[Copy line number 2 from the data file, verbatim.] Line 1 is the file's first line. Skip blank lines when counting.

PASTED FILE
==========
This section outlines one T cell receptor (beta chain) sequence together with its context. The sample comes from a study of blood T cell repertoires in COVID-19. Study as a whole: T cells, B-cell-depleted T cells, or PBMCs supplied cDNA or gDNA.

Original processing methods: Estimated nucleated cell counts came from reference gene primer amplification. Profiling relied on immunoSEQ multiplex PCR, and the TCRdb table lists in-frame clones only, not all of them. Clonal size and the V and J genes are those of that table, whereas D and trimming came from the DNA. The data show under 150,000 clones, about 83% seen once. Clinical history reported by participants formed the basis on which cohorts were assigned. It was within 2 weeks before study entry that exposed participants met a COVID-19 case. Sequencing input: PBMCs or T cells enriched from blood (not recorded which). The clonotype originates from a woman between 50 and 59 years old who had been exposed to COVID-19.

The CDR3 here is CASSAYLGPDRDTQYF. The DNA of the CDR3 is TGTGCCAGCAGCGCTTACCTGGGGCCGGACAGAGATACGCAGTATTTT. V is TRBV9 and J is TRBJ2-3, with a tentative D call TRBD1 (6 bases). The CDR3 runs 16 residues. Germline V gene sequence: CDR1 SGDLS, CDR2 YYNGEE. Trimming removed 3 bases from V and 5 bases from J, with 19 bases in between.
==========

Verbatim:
Original processing methods: Estimated nucleated cell counts came from reference gene primer amplification. Profiling relied on immunoSEQ multiplex PCR, and the TCRdb table lists in-frame clones only, not all of them. Clonal size and the V and J genes are those of that table, whereas D and trimming came from the DNA. The data show under 150,000 clones, about 83% seen once. Clinical history reported by participants formed the basis on which cohorts were assigned. It was within 2 weeks before study entry that exposed participants met a COVID-19 case. Sequencing input: PBMCs or T cells enriched from blood (not recorded which). The clonotype originates from a woman between 50 and 59 years old who had been exposed to COVID-19.